The American League Central appears to have become more competitive this offseason, with the White Sox making many significant moves that should signal the opening of their window of contention after years of rebuilding.
That gives the division, realistically, three contenders: the White Sox, Indians and Twins, with the Royals and Tigers continuing to revamp their operations with an eye on jumping back into the fray in the next couple of seasons.
In our first “Around the Horn” installment of 2020, let’s examine how the AL Central teams stack up against one another at one of the most important positions on the field -- catcher. Several teams have improved in this area in different ways. The White Sox nabbed a bona fide All-Star, the Indians will lean on an emerging defensive whiz, the Royals “reacquired” a team icon, the Tigers pivoted to a proven veteran and the Twins will return a star player behind the dish.
So whose catching “won” the offseason? Drum roll, please …
It’s only fitting that one of the Majors' most improved teams this offseason is lauded for having the best catching tandem in the AL Central. The combination of Yasmani Grandal and James McCann gives the White Sox one of the best catching duos in the game. Grandal, who joined the team via a four-year, $73 million free-agent deal this offseason, can help Chicago in so many ways. He’s a power-packed switch-hitter with a career .348 on-base percentage and is one of the best pitch-framers. Grandal also has a clear plan and connection with the pitchers, something he started working on as soon as he joined the White Sox. McCann was an All-Star in 2019, although he struggled in the second half with a slash line of .226/.281/.413. Right-hander Lucas Giolito, a ’19 All-Star in his own right, raved about McCann’s game preparation and handling of the pitching staff.
The rest (listed alphabetically)
The Tribe’s catching crew may not top the charts offensively, but it’ll be hard to find a better defensive backstop than Roberto Pérez. In his first season as a starter, Pérez compiled a franchise-record .997 fielding percentage (three errors in 1,137 total chances) and was the only catcher in the Majors to catch over 100 games (118) without permitting a passed ball. His 29 Defensive Runs Saved outpaced all other AL catchers by at least 17 runs, which resulted in the then-30-year-old receiving his first Gold Glove Award. He’ll look to build on his career-high 24-homer season last year and improve his .239 batting average and .774 OPS in his second year as Cleveland’s everyday backstop. The Indians parted ways with backup catcher Kevin Plawecki, replacing him with Sandy León from the Red Sox.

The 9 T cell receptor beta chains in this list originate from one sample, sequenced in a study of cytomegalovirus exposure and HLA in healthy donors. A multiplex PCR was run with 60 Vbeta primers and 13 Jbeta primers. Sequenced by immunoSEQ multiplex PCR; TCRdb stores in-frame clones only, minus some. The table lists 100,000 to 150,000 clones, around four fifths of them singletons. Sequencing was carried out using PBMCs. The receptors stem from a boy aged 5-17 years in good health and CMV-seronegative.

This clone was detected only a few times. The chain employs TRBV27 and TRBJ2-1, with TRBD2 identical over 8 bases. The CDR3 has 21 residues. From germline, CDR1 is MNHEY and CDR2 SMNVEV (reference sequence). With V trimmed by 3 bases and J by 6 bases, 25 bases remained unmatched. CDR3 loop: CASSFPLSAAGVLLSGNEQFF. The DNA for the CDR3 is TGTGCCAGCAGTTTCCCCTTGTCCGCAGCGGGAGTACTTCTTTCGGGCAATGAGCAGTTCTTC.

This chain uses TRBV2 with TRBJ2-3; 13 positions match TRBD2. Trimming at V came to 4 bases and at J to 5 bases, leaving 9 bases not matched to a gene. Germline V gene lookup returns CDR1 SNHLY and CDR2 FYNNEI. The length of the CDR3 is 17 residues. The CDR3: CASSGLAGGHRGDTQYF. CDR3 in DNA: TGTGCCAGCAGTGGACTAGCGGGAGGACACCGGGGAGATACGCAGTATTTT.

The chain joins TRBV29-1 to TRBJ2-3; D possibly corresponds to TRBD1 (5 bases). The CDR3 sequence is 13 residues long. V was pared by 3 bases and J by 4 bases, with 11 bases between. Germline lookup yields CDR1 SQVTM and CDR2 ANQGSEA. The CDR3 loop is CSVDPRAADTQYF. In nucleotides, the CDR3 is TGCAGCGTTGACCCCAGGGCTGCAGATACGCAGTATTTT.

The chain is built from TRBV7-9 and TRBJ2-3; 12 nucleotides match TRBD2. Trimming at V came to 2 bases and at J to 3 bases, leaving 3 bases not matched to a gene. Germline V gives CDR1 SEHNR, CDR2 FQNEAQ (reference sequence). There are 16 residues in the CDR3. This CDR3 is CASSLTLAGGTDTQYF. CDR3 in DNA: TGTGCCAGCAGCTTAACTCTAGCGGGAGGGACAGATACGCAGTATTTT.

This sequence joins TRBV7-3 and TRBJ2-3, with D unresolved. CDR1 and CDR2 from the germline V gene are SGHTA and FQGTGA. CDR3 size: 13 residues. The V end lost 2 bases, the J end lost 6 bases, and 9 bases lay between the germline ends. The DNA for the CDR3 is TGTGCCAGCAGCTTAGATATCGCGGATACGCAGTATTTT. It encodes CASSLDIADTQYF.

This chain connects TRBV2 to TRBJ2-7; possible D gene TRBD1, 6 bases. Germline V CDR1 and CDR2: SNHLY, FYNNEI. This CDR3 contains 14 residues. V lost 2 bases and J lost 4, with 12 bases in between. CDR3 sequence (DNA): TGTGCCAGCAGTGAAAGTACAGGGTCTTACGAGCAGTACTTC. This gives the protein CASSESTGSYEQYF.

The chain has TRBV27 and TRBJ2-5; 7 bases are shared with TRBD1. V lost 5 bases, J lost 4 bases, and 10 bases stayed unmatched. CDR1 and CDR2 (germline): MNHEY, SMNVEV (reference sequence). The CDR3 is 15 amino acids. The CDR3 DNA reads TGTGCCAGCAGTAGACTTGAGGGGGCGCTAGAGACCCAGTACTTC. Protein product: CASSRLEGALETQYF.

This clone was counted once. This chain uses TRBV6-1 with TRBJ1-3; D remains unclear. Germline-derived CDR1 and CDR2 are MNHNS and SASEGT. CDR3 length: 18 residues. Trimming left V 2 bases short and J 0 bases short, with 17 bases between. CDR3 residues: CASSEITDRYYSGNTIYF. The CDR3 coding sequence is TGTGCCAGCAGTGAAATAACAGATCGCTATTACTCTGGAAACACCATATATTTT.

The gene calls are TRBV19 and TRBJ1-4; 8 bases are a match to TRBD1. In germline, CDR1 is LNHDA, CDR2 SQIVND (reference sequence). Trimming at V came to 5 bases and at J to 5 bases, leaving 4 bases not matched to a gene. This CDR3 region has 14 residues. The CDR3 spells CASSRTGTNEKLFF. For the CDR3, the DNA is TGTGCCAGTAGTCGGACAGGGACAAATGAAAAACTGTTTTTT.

Kansas City will welcome the return of six-time All-Star and five-time Gold Glove Award winner Salvador Perez back into the fold. Perez is coming off Tommy John surgery last March, and he is expected to be full-go by Opening Day, though he may DH and play first base a bit more early on to take it easy on his throwing elbow. The Royals view Perez’s return as the equivalent of a major free-agent signing. The backup battle will be between Cam Gallagher and Meibrys Viloria. Gallagher, 27, is serviceable, regarded as a better defender than an offensive threat (.238, three homers in 2019). Viloria, 22, has the higher upside.
Detroit paid the price last season for non-tendering James McCann, which included the admittedly rushed midseason promotion of prospect Jake Rogers. So it signed Austin Romine last month with hopes the former Yankees backup will rise to his first opportunity as a No. 1 catcher. Romine performed well in stretches filling in for an injured Gary Sánchez, and his work with the Yankees’ pitching staff gives the Tigers the belief that he can provide leadership there. Understudy Grayson Greiner is just 27 with 88 career Major League games, but his work last September gave the Tigers encouragement that he can perform well in a part-time role. Rogers remains the strong-armed, slick-fielding catcher of the future, but his .125 batting average and nine passed balls in just 34 games last year were a sign he’s not ready yet. The acquisition of Eric Haase from the Indians gives the Tigers more depth, in advance of Spring Training auditions beginning in a little over a month.
Mitch Garver had a breakout 2019 by leading the Majors with 30 of his 31 homers as a catcher, while also posting the highest slugging percentage (.630) for any backstop in club history. Garver -- who led all backstops with a .995 OPS (min. 300 plate appearances), more than 100 points higher than second place -- will certainly be the starter and will receive the most prominent reps in ’20. And the club added depth at the position by signing left-handed-hitting Alex Avila to help ease Garver’s burden while also creating a platoon possibility.